- In the Olympics, there is an event for every talent, body type, gender or personality. You must be candid and brutally honest with yourself about your own strengths and weaknesses. If you can achieve this, athletics will embrace and reward you. The stock markets extend the same invitation but demand the same candid honesty. Find your appropriate niche and you’ll be embraced and rewarded.
- And then there are the nuances and the dramatic moments of competition. I acknowledge that my students and fellow investors bring out the best in me and make me a better trader. This is indeed one of the reasons I continue to teach. But having said that, I never lose sight of the fact that until the markets close, we are competitors and I will try to take their money. That’s the law of the jungle. A perfect example of this was in the men’s 20-K walk. Tim Seaman is the American record holder but also coaches a teenage thunder cat named Trevor Barron. He obviously did a sensational job. They both competed with a visible intensity that many would deem impossible in a walking race. At the finish line, Trevor beat Tim Seaman. Not only had the student triumphed over his coach, but he surpassed his coach’s very own American record to boot. Side note to you joggers: he averaged 6.39 minutes per mile walking!!!
As the Olympic Trials wound down, Dan and I revisited a lifetime of memories and discussed how our respective lives and respective worlds have evolved and been influenced by so much around us. This year, we didn’t solve all the problems of the world but we agreed that he’s a better chaplain and I’m a better investor for it. We’ll do it again next year.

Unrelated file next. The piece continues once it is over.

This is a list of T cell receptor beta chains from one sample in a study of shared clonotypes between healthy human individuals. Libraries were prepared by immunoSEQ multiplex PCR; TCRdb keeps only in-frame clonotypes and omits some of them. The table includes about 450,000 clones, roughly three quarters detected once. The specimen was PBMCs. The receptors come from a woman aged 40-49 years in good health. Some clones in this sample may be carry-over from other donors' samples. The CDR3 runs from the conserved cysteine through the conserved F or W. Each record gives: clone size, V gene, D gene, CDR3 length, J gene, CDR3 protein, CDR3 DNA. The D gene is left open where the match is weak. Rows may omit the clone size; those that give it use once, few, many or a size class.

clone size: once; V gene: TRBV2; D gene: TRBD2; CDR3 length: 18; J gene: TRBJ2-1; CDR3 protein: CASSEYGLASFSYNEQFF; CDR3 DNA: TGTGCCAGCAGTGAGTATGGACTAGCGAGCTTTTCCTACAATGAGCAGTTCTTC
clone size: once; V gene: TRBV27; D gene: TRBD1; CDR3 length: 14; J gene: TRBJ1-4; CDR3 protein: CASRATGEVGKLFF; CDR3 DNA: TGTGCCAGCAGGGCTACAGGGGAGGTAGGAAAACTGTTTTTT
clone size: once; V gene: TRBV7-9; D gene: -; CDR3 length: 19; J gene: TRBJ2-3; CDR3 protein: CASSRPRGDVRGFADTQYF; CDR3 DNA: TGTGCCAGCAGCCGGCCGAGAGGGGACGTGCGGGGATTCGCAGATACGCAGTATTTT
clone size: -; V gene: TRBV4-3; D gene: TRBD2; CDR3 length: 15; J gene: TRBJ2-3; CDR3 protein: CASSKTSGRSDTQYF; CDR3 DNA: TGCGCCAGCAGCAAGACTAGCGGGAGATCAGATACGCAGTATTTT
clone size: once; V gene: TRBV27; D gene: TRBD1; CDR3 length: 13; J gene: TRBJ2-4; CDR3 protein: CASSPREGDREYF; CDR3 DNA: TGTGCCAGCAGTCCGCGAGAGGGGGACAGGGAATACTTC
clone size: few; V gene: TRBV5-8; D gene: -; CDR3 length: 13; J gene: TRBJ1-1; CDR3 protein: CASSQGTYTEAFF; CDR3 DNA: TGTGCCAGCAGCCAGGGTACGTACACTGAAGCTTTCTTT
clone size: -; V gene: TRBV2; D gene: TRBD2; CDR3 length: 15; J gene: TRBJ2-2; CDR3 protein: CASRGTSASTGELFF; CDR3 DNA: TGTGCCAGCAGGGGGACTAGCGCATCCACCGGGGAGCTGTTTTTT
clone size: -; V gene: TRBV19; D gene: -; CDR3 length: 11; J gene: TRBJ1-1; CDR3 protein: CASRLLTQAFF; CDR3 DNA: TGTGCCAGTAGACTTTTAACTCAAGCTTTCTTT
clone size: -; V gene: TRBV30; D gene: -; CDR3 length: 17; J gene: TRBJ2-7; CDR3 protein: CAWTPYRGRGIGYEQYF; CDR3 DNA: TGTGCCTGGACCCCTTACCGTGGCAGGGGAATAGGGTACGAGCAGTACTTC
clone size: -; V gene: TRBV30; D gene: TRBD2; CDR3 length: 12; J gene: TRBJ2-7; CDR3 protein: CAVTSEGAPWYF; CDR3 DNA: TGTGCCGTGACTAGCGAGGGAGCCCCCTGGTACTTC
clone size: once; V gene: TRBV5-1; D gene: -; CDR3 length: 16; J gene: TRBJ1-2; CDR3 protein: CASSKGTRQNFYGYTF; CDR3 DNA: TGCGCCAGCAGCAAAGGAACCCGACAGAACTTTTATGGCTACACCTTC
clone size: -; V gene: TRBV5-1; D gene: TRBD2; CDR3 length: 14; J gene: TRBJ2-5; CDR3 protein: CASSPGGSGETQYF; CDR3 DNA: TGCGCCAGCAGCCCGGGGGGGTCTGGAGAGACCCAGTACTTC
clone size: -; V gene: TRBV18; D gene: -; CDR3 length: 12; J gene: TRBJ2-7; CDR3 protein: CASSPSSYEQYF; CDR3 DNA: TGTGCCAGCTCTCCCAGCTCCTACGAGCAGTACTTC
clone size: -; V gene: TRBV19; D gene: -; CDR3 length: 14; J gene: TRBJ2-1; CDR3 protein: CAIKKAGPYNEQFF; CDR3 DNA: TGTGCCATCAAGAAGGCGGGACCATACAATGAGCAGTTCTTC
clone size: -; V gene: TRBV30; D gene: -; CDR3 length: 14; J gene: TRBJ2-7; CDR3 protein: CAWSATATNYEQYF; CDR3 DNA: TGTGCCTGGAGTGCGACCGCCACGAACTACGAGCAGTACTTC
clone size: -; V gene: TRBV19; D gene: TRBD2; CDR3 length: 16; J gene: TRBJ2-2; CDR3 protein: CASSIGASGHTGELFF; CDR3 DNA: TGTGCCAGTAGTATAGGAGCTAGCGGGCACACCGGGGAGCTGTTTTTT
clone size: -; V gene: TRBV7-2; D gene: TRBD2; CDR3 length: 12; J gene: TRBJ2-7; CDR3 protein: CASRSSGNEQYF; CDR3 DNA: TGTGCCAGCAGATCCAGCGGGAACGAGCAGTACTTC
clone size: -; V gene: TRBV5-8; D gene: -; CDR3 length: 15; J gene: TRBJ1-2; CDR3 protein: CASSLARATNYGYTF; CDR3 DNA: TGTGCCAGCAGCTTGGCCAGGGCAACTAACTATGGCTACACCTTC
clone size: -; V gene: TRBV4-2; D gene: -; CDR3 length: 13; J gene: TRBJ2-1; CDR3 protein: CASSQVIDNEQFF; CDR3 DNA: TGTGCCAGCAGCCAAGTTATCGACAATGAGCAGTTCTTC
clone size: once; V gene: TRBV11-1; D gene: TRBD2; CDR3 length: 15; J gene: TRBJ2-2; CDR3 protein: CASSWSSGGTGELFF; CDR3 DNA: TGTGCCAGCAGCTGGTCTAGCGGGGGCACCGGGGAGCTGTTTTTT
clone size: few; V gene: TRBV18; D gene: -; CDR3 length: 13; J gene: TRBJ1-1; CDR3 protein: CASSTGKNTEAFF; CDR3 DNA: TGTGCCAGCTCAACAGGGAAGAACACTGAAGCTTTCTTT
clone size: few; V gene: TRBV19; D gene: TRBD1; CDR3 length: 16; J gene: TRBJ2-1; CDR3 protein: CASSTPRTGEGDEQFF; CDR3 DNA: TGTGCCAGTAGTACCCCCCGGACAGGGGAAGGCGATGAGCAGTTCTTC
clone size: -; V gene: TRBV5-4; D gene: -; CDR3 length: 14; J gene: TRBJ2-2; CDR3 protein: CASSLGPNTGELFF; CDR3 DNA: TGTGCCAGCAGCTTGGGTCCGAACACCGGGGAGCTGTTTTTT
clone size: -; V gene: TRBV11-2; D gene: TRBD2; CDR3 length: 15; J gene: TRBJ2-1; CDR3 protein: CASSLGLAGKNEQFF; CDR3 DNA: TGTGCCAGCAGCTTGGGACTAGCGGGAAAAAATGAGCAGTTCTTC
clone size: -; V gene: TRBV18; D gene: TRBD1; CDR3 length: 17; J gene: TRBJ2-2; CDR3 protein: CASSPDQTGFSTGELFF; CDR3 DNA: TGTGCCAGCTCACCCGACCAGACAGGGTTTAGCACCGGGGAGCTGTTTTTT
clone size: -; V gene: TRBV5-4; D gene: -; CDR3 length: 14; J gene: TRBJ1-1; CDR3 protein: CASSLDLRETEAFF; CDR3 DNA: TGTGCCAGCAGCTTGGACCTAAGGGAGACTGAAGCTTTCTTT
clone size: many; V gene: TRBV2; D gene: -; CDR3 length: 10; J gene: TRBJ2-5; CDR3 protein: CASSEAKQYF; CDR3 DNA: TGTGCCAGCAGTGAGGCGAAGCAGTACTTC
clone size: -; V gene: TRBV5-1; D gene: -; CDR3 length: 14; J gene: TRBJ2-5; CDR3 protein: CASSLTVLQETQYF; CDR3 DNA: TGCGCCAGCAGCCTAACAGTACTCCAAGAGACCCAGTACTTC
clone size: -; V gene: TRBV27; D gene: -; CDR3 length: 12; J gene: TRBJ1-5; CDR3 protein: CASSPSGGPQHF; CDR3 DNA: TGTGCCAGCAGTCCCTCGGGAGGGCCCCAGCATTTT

Some closing thoughts:
- Despite what you might want to believe, it’s best not to go it alone as an unaccompanied soloist investing in the markets.
- There’s no mystery. Just as in athletics, if you train wisely, your trading will improve – I guarantee it.
- Don’t swing for the fences and only try to hit home runs. Base hits are fine. You can still be an Olympian if you place third in the race. Small winning trades add up.
- Keep in mind that investing is always a competition, and it demands that you bring your “A” game to the table.
- Athletes may achieve the same mile time by very dissimilar roads. Investors, too, may achieve similar success but by various dissimilar methodologies. That’s okay.
- At the US Olympic Trials, what you’ve achieved in the past is totally irrelevant. The only thing that matters is your performance on this particular day. Stock markets also don’t care what you did yesterday. It’s only the here and now that matters.
- Stay healthy. It will always be much harder to compete if you are injured emotionally, physically or financially.
Trade well; trade with discipline!
-- Gatis Roze